Nairobi — Kenya has become a global centre for the testing of new medical compounds that block HIV transmission in women. More than five studies are either being planned or going on in the country. Human trials of various products - microbicides - are going on in Kisumu, Nairobi and Mombasa. Some of the candidates have been found to be safe for use in studies done in other countries. A microbicide is a substance that can be incorporated in a lubricant, gel or barrier such as a diaphragm that will stop HIV transmission According to the International Partnership for Microbicides chief executive officer, Dr Zeda Rosenberg, there is a new impetus to find new weapons in the fight against HIV following recent disappointments in the search for either a vaccine or a microbicide. In an interview in Nairobi at the weekend, Dr Rosenberg said the new urgency is because of the development of a new generation of very effective antiretroviral drugs that can also be used as microbicide gels. The new drugs, already in use by infected people or to prevent mother-to-child transmission, include Tenofovir Truvada and Dapivirine. Studies on Tenofovir, which is used before having sex to curb HIV transmission, are also going on in Kenya. HIV-negative people take anti-HIV drugs before sex to prevent transmission. Several strategies are being studied on microbicide delivery, including a daily dose of the gel. A more innovative way is a vaginal ring that releases the microbicide slowly for as long as a month. "This would be a powerful protection tool for women who may not be able to discuss and reach a decision on safe sex with their partners," said Dr Rosenberg. To access the article online, go to http://allafrica.com/stories/200909141659.html If you wish to leave the listserv, please send an email to REACH@northwestern.edu stating that you would like to be removed or send a “SIGNOFF REACH” command to LISTSERV@LISTSERV.IT.NORTHWESTERN.EDU. If you have any comments or questions about this newsletter, please feel free to email REACH@northwestern.edu. REACH is a collaborative program of Northwestern University and the University of Ibadan with the support of the Bill & Melinda Gates Foundation. REACH aims to improve HIV/AIDS prevention strategies in Nigeria through social science and community-based research.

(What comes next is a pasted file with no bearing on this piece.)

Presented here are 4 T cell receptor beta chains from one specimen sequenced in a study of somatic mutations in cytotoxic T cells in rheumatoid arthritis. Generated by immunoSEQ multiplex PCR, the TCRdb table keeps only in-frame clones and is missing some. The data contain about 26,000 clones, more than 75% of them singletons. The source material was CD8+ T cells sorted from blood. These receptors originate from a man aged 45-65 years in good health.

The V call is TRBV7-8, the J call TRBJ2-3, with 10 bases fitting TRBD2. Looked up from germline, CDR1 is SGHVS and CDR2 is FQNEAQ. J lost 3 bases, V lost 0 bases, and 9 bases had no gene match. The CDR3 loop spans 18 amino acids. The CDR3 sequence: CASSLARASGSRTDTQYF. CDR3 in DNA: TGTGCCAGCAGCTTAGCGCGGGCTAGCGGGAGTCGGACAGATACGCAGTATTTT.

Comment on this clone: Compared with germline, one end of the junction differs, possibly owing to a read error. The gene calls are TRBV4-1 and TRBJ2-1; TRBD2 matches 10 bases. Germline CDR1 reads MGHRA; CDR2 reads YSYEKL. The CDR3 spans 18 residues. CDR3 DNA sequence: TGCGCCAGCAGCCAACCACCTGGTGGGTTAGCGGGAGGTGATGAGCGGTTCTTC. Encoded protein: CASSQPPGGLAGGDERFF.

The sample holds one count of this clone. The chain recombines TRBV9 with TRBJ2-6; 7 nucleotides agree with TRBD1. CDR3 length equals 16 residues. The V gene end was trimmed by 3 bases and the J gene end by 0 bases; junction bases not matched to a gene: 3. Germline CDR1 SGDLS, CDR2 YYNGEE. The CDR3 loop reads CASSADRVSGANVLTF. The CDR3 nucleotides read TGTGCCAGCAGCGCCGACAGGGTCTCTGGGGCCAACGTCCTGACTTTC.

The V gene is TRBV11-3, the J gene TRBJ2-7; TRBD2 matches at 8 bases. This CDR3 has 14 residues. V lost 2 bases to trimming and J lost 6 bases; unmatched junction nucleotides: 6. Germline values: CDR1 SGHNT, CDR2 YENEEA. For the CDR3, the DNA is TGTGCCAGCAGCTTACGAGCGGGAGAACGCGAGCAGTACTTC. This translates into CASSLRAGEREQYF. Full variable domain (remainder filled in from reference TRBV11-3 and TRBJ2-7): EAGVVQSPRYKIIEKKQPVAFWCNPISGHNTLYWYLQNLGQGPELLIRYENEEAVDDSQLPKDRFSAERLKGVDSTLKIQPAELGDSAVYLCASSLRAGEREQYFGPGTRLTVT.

Source: http://www.bcics.northwestern.edu/documents/reach/REACH_newsletter_v1_i29.pdf